New York’s 13th Congressional District
In 1991, Terrance Jackson wrote Putting It All Together addressing mass incarceration as government policy. He endured people calling him crazy and an “conspiracy theorist.” 24 years later, mass incarceration as government policy is common knowledge. We need representation that will be proactive and not reactive.
It’s not a war on drugs. Don’t ever think it’s a war on drugs. It’s a war on the Blacks. It started as a war on the Blacks, it’s now spread to Hispanics and poor Whites. But initially it was a war on Blacks. And it was designed basically to take that energy that was coming out of the Civil Rights Movement and destroy it.
~ Ed Burns
Co-creator of “The Wire”
According to an article by Avinash Tharoor, Bank of America, Western Union, and JP Morgan, are among the institutions allegedly involved in the drug trade. Meanwhile, HSBC has admitted its laundering role, and evaded criminal prosecution by paying a fine of almost $2 billion. The lack of imprisonment of any bankers involved is indicative of the hypocritical nature of the drug war; an individual selling a few grams of drugs can face decades in prison, while a group of people that tacitly allow — and profit from — the trade of tons, escape incarceration.
According to the Corporate Crime Reporter:
Corporate crime inflicts far more damage on society than all street crime combined.Whether in bodies or injuries or dollars lost, corporate crime and violence wins by a landslide.The FBI estimates, for example, that burglary and robbery – street crimes – costs the nation $3.8 billion a year.The losses from a handful of major corporate frauds – Tyco, Adelphia, Worldcom, Enron – swamp the losses from all street robberies and burglaries combined.Health care fraud alone costs Americans $100 billion to $400 billion a year.The savings and loan fraud – which former Attorney General Dick Thornburgh called “the biggest white collar swindle in history” – cost us anywhere from $300 billion to $500 billion.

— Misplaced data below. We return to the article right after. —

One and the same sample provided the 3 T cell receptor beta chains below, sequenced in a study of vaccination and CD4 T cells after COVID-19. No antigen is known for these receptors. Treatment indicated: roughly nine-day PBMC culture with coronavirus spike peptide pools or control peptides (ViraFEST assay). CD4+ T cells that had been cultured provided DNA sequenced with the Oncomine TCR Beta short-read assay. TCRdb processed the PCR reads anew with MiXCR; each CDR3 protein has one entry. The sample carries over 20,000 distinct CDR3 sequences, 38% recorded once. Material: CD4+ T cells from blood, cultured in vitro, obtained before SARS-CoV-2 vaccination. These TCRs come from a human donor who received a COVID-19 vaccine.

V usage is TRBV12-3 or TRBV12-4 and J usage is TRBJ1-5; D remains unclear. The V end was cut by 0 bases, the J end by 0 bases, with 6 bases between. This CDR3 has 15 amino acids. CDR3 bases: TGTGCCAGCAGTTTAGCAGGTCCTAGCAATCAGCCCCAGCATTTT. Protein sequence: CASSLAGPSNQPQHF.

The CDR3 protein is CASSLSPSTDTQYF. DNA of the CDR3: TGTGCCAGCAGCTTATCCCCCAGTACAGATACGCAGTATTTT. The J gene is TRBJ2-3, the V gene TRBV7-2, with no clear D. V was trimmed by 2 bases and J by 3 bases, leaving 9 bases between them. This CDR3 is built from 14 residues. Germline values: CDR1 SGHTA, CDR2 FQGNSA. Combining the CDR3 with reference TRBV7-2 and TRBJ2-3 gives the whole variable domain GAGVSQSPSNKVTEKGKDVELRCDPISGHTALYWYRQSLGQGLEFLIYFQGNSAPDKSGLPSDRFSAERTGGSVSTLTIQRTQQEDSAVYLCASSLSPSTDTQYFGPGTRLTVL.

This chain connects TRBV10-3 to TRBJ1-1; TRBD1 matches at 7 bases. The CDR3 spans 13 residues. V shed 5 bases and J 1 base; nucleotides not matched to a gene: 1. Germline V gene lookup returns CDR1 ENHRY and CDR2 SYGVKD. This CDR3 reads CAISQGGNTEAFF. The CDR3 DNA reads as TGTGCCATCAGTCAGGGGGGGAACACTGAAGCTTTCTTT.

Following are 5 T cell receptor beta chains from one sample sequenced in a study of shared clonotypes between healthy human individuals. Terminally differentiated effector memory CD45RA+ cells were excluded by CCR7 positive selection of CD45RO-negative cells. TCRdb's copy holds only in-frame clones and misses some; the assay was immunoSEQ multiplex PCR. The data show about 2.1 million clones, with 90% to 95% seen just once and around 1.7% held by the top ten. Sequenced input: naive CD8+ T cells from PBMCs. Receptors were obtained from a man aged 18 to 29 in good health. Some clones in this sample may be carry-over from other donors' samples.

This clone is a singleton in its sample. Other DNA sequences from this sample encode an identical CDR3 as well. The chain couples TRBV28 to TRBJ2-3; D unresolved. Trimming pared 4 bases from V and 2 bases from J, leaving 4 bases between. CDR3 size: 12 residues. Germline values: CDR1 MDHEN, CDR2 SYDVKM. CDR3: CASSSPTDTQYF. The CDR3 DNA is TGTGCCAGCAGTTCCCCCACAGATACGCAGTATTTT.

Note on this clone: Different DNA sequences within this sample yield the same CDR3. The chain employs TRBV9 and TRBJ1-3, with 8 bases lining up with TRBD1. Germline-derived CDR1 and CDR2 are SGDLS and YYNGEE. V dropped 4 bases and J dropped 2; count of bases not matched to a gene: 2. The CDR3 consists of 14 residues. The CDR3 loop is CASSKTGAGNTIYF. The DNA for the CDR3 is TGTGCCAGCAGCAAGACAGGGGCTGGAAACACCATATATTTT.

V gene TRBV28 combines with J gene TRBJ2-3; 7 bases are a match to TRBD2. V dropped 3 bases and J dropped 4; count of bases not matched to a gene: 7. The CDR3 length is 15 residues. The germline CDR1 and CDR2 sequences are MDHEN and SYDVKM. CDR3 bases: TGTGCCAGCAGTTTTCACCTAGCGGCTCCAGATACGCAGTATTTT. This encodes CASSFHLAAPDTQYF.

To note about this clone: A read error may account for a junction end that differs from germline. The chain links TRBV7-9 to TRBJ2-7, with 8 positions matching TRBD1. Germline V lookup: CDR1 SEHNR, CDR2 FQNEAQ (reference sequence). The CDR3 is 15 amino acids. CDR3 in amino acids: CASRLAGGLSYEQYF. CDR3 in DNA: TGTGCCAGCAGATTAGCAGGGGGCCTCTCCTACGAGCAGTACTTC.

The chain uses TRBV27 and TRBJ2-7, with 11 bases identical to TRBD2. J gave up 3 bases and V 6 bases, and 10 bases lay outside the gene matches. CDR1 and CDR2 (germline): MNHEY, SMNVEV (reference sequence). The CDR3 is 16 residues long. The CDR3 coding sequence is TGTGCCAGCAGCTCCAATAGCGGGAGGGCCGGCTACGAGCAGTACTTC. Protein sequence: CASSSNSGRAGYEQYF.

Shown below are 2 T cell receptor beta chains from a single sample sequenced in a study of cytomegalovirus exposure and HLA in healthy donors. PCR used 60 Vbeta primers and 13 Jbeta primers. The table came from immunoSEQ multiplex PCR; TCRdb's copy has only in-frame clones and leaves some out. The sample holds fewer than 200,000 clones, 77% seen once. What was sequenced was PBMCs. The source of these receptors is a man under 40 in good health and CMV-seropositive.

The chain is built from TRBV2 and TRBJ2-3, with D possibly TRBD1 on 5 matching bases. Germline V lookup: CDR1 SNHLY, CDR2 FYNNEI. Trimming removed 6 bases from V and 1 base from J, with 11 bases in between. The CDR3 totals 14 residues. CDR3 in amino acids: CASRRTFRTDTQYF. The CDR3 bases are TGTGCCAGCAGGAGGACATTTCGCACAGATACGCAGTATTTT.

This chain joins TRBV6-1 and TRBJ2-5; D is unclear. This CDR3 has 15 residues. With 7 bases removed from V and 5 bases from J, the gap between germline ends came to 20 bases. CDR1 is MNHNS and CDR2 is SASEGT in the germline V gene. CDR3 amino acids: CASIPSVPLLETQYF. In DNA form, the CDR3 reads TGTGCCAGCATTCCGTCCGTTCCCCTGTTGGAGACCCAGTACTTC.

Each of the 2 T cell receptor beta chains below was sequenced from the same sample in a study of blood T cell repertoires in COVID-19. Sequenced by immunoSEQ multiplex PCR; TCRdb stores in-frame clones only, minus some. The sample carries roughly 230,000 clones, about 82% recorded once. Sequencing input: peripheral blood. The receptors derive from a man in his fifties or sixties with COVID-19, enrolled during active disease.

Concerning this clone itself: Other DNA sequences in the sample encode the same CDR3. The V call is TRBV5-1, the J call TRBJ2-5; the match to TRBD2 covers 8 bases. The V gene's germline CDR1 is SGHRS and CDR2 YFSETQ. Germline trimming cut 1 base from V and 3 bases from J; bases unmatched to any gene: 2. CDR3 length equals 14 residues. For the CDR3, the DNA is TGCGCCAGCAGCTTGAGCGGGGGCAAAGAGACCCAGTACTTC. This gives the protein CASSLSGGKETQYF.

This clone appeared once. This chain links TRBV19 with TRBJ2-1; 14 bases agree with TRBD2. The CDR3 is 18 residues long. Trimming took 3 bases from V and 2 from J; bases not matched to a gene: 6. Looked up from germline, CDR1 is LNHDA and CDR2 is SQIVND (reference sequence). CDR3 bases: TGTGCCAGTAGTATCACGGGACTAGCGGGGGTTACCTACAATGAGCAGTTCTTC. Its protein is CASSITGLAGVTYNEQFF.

The factories are not going to be here anymore. We don’t need these people so the least we can do is hunt them. And when we hurt them we at least provide jobs for cops, DEA agents, lawyers and prison guards.
~ David Simon
Co-creator of HBO’s The Wire
Malcolm Gladwell’s David and Goliath:
[L]egitimacy is based on three things. First of all, the people who are asked to obey authority have to fell like they have a voice—that if they speak up, they will be heard. Second, the law has to be predictable. There has to be a reasonable expectation that the rules tomorrow are going to be roughly the same rules today. And third, the authority has to be fair. It can’t treat one group differently from another….[W]hen the law is applied in the absence of legitimacy, it does not produce obedience. It produces the opposite. It leads to backlash.
A New York Times article reported on the NYPD’s Juvenile Robbery Intervention Program (J-RIP) created by Chief Joanne Jaffe:
The New York City Police Department has embarked on a novel approach to deter juvenile robbers, essentially staging interventions and force-feeding outreach in an effort to stem a tide of robberies by dissuading those most likely to commit them.Officers not only make repeated drop-ins at homes and schools, but they also drive up to the teenagers in the streets, shouting out friendly hellos, in front of their friends. The force’s Intelligence Division also deciphers each teenager’s street name and gang affiliation. Detectives compile a binder on each teenager that includes photos from Facebook and arrest photos of the teenager’s associates, not unlike the flow charts generated by law enforcement officials to track organized crime.